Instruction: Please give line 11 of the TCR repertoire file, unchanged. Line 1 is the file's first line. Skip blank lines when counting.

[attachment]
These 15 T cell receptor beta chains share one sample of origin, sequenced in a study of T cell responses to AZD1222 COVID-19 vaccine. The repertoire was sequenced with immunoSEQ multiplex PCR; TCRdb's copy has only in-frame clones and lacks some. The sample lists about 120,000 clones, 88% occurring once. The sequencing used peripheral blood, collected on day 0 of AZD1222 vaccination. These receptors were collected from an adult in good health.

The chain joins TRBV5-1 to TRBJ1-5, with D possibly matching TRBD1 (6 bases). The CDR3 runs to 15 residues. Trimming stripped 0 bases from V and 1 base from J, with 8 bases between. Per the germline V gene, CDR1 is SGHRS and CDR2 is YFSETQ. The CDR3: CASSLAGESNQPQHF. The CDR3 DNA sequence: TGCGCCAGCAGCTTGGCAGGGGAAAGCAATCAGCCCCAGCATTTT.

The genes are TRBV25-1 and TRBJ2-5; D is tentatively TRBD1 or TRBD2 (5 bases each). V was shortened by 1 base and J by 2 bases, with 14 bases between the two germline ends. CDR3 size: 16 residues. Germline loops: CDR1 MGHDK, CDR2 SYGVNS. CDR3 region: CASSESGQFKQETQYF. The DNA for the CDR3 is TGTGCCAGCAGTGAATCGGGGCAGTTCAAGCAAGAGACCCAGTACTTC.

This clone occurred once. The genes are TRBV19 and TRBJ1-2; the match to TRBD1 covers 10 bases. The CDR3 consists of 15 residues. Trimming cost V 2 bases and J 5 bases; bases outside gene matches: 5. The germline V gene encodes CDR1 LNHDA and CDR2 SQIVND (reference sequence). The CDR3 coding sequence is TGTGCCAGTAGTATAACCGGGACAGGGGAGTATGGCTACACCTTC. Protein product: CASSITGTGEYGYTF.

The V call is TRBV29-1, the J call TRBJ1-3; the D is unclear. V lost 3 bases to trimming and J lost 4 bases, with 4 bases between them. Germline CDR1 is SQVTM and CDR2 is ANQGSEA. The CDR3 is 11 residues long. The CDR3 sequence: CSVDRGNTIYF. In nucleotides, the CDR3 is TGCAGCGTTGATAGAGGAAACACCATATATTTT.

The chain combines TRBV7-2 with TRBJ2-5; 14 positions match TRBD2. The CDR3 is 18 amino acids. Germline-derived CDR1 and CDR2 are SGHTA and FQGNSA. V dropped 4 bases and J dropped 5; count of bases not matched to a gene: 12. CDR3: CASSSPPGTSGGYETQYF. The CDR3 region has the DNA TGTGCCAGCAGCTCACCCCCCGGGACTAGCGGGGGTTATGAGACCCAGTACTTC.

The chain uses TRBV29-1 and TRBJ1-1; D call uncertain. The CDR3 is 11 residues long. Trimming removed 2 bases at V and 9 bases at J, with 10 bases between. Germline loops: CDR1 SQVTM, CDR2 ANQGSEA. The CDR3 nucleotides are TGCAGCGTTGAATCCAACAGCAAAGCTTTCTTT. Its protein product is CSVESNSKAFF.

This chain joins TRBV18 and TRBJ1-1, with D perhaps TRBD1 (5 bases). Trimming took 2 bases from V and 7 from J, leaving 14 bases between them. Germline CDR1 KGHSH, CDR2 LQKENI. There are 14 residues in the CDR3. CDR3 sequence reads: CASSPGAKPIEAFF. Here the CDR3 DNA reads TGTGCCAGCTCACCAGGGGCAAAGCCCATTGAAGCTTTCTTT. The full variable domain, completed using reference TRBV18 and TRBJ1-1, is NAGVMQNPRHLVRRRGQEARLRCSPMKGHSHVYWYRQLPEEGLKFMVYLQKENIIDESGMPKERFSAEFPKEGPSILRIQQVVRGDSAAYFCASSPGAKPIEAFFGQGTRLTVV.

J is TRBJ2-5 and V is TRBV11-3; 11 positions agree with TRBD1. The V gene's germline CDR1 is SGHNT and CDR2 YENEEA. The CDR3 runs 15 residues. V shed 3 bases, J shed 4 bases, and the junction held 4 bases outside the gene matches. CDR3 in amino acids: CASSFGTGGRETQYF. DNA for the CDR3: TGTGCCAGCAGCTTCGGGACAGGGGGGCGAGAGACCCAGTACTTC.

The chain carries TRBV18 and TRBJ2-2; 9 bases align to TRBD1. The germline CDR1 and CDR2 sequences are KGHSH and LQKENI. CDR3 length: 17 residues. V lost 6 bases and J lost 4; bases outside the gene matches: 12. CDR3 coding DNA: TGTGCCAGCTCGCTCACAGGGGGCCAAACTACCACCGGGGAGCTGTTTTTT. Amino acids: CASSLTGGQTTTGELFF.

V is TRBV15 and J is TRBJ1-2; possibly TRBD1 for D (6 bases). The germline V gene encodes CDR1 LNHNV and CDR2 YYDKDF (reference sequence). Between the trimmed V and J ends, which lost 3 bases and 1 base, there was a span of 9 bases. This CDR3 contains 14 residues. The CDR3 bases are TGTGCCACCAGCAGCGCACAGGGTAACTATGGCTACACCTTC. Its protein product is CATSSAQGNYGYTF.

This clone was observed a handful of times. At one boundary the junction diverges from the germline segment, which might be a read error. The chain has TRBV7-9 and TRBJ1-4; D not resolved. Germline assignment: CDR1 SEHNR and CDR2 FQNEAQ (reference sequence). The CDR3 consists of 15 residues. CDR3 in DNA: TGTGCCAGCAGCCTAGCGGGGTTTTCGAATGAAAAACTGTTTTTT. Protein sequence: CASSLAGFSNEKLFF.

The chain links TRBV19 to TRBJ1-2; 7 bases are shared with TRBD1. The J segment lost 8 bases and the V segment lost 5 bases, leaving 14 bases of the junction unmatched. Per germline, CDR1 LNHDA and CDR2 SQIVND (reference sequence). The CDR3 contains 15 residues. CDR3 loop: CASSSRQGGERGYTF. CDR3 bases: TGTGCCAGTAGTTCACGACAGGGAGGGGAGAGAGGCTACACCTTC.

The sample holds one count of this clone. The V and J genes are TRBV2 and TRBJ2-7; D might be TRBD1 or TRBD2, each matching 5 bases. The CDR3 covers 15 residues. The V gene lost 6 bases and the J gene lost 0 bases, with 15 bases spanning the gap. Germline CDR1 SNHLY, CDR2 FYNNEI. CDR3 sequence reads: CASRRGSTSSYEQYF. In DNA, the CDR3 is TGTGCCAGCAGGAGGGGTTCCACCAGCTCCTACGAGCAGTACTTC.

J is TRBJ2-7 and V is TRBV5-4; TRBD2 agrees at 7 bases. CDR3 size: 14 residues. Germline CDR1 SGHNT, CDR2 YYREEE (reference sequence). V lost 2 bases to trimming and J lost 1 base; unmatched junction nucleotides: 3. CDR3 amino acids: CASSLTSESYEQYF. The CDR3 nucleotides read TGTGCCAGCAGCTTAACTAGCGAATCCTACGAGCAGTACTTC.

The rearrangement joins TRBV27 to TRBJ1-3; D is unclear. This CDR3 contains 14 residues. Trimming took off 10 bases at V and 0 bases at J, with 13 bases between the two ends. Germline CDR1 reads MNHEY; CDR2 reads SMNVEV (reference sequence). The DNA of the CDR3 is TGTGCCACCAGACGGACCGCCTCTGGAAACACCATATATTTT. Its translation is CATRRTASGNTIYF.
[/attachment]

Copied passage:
V is TRBV15 and J is TRBJ1-2; possibly TRBD1 for D (6 bases). The germline V gene encodes CDR1 LNHNV and CDR2 YYDKDF (reference sequence). Between the trimmed V and J ends, which lost 3 bases and 1 base, there was a span of 9 bases. This CDR3 contains 14 residues. The CDR3 bases are TGTGCCACCAGCAGCGCACAGGGTAACTATGGCTACACCTTC. Its protein product is CATSSAQGNYGYTF.